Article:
The House ethics committee said Tuesday it will review a complaint from a Texas congressman that accuses House Majority Leader Tom DeLay (search), a fellow Texan, of "serious criminal acts."

The committee said Democratic Rep. Chris Bell (search) met House rules for filing such a complaint. The decision is largely procedural and is not based on the merits of the allegations.

DeLay, a Republican, has called the complaint filed last week the product of a disgruntled lawmaker. Bell, a freshman, lost his re-election bid in Texas' March primaries after Republicans redrew his Houston district.

The committee's decision Tuesday triggers a 45-day review of the complaint.

After the review, the House Committee on Standards of Official Conduct (search) can choose from among three steps: establish an investigative subcommittee to look into the complaint's allegations; extend the review another 45 days; or recommend dismissal of the complaint or parts of it.

Bell called the committee's move "an important first step in the long journey to restore integrity and ethics to the people's House and to hold the House majority leader accountable for his actions."

DeLay said at a briefing earlier Tuesday that GOP House members have expressed misgivings to him about the "use of the ethics committee for political gains." He said he addressed the concerns in the Republicans' weekly conference meeting, saying the party would respond by passing its agenda.

"I'm not going to attempt to influence the ethics committee," the Republican leader said. "I have every confidence the ethics committee will do the right thing."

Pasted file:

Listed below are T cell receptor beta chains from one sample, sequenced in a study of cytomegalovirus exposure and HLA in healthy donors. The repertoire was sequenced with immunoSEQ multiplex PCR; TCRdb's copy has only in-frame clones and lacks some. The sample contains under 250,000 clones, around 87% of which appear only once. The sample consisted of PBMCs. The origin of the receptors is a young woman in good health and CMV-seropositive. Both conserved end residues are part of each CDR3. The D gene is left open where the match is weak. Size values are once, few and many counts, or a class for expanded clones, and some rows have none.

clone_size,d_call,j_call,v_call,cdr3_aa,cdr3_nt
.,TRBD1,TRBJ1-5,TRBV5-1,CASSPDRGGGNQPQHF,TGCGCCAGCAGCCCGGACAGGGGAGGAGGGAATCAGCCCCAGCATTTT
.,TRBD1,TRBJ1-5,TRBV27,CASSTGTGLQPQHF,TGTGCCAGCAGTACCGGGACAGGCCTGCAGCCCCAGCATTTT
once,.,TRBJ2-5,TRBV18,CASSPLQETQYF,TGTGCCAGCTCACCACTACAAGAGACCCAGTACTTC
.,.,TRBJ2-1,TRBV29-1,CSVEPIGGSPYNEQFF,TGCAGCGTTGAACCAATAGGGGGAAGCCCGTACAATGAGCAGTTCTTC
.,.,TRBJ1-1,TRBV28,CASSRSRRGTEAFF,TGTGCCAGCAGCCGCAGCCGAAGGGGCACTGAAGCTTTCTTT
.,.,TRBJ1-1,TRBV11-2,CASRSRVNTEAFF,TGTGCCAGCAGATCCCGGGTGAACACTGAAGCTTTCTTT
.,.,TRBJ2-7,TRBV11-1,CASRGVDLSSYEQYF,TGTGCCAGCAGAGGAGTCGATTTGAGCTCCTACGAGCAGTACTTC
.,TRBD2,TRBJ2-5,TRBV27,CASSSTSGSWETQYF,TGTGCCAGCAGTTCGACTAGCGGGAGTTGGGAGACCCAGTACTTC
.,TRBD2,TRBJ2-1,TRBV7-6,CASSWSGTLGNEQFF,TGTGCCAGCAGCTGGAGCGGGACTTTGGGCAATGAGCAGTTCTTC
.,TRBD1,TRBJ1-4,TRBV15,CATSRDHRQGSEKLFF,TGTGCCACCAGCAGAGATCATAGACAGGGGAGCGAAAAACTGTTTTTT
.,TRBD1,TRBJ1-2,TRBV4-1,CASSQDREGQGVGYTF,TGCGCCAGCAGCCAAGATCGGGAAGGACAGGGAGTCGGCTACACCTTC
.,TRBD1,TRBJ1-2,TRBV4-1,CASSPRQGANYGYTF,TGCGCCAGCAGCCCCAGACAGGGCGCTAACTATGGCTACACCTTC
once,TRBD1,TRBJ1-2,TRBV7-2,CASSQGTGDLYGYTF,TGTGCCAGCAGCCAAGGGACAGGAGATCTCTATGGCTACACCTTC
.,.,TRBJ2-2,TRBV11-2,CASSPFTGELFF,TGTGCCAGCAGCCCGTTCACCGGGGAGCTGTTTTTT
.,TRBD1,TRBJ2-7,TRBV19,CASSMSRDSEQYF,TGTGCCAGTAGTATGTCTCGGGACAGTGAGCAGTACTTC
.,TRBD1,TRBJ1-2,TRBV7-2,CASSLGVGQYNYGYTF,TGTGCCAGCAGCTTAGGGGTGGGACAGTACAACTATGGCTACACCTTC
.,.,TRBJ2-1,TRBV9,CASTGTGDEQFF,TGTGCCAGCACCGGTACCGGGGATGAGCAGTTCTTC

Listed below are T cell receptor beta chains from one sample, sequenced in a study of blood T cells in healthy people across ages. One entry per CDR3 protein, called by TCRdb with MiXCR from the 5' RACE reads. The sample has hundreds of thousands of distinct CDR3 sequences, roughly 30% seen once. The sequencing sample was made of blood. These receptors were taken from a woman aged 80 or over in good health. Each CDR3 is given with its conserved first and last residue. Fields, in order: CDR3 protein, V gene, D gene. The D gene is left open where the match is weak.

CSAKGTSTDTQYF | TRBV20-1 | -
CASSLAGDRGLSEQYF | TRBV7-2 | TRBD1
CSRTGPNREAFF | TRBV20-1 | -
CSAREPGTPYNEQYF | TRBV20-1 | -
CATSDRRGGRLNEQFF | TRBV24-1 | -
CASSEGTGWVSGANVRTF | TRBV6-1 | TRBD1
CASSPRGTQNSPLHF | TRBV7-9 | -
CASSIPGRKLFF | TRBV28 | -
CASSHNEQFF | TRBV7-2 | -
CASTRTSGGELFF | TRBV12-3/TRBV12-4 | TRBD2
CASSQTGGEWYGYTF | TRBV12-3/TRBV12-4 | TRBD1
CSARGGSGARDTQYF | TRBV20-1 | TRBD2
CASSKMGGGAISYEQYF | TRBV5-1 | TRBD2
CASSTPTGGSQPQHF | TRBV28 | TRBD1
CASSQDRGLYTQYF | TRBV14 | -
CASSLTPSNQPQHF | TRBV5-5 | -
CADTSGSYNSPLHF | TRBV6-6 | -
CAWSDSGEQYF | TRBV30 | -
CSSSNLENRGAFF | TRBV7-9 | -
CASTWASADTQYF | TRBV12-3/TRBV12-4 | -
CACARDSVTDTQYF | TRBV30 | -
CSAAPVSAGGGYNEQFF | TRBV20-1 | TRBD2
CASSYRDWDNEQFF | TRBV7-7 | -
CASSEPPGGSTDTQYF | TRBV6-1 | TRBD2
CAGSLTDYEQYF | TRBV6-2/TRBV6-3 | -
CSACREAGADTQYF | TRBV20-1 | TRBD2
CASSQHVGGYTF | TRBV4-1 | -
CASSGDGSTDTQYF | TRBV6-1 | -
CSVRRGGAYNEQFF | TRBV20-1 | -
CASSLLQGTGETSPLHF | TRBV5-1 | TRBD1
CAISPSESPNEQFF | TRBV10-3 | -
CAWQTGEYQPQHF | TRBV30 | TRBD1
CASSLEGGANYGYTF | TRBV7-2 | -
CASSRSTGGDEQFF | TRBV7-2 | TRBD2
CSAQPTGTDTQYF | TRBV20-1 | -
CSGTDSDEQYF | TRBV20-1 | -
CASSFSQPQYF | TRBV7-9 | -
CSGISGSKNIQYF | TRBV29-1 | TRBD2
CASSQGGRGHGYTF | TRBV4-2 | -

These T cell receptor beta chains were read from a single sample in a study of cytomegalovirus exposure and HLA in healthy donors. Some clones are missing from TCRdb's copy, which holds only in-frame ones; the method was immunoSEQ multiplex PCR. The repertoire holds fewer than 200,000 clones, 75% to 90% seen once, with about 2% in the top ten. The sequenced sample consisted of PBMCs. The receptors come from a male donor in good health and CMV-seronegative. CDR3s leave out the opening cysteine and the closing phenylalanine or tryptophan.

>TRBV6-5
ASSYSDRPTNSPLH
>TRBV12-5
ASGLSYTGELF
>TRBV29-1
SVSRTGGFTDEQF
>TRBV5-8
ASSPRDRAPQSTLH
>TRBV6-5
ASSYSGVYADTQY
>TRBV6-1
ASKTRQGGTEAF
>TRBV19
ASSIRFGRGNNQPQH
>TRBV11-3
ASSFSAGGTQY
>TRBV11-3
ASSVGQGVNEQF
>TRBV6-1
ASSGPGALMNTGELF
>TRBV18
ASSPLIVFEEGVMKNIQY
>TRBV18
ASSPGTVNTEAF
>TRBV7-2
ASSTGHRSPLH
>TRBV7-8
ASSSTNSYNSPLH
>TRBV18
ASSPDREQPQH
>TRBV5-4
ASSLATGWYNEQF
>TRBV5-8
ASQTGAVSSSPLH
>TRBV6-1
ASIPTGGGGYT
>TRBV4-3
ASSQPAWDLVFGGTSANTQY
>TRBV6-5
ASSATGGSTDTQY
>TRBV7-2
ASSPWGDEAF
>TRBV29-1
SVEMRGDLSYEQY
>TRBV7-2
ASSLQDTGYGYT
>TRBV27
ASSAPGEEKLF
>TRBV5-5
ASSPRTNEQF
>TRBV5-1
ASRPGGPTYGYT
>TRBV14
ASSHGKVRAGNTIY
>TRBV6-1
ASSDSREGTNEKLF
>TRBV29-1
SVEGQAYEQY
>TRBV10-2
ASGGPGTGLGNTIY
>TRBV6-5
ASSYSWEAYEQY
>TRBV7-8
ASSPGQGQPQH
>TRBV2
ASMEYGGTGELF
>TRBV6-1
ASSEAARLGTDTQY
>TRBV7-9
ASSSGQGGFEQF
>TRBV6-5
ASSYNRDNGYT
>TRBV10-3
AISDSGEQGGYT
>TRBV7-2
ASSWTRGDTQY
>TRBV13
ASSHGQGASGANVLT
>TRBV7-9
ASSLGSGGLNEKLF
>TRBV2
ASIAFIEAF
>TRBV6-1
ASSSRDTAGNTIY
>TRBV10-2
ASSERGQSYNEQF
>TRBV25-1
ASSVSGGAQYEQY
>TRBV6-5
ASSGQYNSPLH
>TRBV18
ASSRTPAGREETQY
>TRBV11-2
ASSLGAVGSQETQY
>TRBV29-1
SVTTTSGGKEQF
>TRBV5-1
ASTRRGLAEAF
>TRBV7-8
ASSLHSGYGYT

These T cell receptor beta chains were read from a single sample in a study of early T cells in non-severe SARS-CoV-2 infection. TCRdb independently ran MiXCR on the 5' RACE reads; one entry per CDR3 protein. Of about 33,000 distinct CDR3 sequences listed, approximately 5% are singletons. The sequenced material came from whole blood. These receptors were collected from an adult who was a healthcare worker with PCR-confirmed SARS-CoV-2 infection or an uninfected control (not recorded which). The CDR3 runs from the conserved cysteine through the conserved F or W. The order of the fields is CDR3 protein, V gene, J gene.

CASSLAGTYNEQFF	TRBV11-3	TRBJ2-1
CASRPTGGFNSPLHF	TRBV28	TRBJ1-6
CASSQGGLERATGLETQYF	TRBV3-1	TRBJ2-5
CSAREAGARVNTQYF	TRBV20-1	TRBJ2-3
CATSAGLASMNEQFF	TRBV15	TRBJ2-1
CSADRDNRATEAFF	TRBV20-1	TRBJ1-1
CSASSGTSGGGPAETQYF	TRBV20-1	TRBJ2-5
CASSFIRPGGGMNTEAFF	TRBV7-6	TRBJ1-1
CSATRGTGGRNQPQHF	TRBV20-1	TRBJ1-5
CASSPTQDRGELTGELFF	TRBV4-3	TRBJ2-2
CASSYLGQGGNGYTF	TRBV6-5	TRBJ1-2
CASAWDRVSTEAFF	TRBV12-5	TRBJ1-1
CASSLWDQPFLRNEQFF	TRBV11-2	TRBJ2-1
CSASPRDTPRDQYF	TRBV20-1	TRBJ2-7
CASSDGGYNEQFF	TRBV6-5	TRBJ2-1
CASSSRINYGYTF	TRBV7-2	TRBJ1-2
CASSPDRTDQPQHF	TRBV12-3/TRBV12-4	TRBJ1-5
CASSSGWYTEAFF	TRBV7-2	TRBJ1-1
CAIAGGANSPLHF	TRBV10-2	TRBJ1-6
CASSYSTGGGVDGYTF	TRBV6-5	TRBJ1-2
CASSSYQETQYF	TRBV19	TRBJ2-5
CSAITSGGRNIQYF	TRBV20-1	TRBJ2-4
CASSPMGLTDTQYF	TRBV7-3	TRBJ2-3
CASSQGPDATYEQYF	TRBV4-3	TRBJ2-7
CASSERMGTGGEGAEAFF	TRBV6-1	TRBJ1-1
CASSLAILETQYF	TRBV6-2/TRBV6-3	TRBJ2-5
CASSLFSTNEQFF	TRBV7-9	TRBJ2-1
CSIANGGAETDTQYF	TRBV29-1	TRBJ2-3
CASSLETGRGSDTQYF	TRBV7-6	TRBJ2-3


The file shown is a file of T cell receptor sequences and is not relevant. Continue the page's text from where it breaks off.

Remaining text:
In the complaint, Bell made three charges:

— That DeLay illegally solicited and accepted political contributions from Kansas-based Westar Energy Corp. (search) in return for legislative favors. Westar executives, at the time in 2002 the company was lobbying for a provision in a major energy bill, contributed $58,200 to various campaigns and political action committees, including $25,000 to DeLay's PAC, Texans for a Republican Majority.

— That DeLay's PAC in September 2002 sent $190,000 in corporate money to the Republican National Committee (search) "in an apparent money-laundering scheme" intended to provide money for GOP candidates to the Texas state legislature.

— That in 2003, when the Texas legislature was battling over the GOP redistricting plan, DeLay abused his office by asking the Federal Aviation Administration (search) to track down a private plane that carried some Democratic legislators away from Austin to prevent Republicans from getting a quorum to vote on the plan.